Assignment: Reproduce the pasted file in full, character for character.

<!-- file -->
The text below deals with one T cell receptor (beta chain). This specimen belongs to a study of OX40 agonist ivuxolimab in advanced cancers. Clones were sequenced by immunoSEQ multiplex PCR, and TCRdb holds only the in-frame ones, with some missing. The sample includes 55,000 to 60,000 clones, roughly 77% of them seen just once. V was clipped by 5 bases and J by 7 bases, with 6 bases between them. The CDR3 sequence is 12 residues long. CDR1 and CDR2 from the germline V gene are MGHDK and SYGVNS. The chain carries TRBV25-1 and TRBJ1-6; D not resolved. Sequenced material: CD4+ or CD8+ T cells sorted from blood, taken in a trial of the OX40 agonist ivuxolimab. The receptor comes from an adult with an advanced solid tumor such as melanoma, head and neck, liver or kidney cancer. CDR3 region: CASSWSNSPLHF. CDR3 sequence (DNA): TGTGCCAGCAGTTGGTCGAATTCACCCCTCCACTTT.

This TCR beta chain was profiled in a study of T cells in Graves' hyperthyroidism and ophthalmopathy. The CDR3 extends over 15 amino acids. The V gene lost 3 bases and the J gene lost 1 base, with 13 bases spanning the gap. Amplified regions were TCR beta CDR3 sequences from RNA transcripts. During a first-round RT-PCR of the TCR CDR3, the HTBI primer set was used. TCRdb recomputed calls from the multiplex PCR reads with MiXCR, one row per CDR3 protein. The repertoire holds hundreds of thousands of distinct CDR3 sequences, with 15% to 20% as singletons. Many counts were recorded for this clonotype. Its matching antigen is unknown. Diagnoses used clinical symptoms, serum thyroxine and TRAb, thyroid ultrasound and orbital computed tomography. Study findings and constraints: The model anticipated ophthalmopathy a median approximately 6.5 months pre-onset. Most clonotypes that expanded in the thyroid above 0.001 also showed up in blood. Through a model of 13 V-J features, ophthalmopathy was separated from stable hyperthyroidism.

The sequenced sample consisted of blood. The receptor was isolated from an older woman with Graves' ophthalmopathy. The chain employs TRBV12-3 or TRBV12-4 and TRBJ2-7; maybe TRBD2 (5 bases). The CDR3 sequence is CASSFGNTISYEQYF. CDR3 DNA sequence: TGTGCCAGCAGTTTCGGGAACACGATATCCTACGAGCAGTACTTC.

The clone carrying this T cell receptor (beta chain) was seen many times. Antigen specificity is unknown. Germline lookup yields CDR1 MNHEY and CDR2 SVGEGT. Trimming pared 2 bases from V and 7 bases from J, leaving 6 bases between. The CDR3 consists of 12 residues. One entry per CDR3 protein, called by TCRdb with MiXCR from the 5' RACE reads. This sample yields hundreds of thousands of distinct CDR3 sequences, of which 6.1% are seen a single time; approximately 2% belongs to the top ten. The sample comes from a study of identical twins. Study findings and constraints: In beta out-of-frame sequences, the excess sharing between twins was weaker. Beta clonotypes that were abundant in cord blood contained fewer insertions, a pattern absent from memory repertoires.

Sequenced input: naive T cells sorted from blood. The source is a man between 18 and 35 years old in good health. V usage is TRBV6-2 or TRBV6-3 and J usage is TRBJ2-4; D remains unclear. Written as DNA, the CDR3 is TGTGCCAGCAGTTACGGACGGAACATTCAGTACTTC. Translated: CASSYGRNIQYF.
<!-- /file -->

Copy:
The text below deals with one T cell receptor (beta chain). This specimen belongs to a study of OX40 agonist ivuxolimab in advanced cancers. Clones were sequenced by immunoSEQ multiplex PCR, and TCRdb holds only the in-frame ones, with some missing. The sample includes 55,000 to 60,000 clones, roughly 77% of them seen just once. V was clipped by 5 bases and J by 7 bases, with 6 bases between them. The CDR3 sequence is 12 residues long. CDR1 and CDR2 from the germline V gene are MGHDK and SYGVNS. The chain carries TRBV25-1 and TRBJ1-6; D not resolved. Sequenced material: CD4+ or CD8+ T cells sorted from blood, taken in a trial of the OX40 agonist ivuxolimab. The receptor comes from an adult with an advanced solid tumor such as melanoma, head and neck, liver or kidney cancer. CDR3 region: CASSWSNSPLHF. CDR3 sequence (DNA): TGTGCCAGCAGTTGGTCGAATTCACCCCTCCACTTT.

This TCR beta chain was profiled in a study of T cells in Graves' hyperthyroidism and ophthalmopathy. The CDR3 extends over 15 amino acids. The V gene lost 3 bases and the J gene lost 1 base, with 13 bases spanning the gap. Amplified regions were TCR beta CDR3 sequences from RNA transcripts. During a first-round RT-PCR of the TCR CDR3, the HTBI primer set was used. TCRdb recomputed calls from the multiplex PCR reads with MiXCR, one row per CDR3 protein. The repertoire holds hundreds of thousands of distinct CDR3 sequences, with 15% to 20% as singletons. Many counts were recorded for this clonotype. Its matching antigen is unknown. Diagnoses used clinical symptoms, serum thyroxine and TRAb, thyroid ultrasound and orbital computed tomography. Study findings and constraints: The model anticipated ophthalmopathy a median approximately 6.5 months pre-onset. Most clonotypes that expanded in the thyroid above 0.001 also showed up in blood. Through a model of 13 V-J features, ophthalmopathy was separated from stable hyperthyroidism.

The sequenced sample consisted of blood. The receptor was isolated from an older woman with Graves' ophthalmopathy. The chain employs TRBV12-3 or TRBV12-4 and TRBJ2-7; maybe TRBD2 (5 bases). The CDR3 sequence is CASSFGNTISYEQYF. CDR3 DNA sequence: TGTGCCAGCAGTTTCGGGAACACGATATCCTACGAGCAGTACTTC.

The clone carrying this T cell receptor (beta chain) was seen many times. Antigen specificity is unknown. Germline lookup yields CDR1 MNHEY and CDR2 SVGEGT. Trimming pared 2 bases from V and 7 bases from J, leaving 6 bases between. The CDR3 consists of 12 residues. One entry per CDR3 protein, called by TCRdb with MiXCR from the 5' RACE reads. This sample yields hundreds of thousands of distinct CDR3 sequences, of which 6.1% are seen a single time; approximately 2% belongs to the top ten. The sample comes from a study of identical twins. Study findings and constraints: In beta out-of-frame sequences, the excess sharing between twins was weaker. Beta clonotypes that were abundant in cord blood contained fewer insertions, a pattern absent from memory repertoires.

Sequenced input: naive T cells sorted from blood. The source is a man between 18 and 35 years old in good health. V usage is TRBV6-2 or TRBV6-3 and J usage is TRBJ2-4; D remains unclear. Written as DNA, the CDR3 is TGTGCCAGCAGTTACGGACGGAACATTCAGTACTTC. Translated: CASSYGRNIQYF.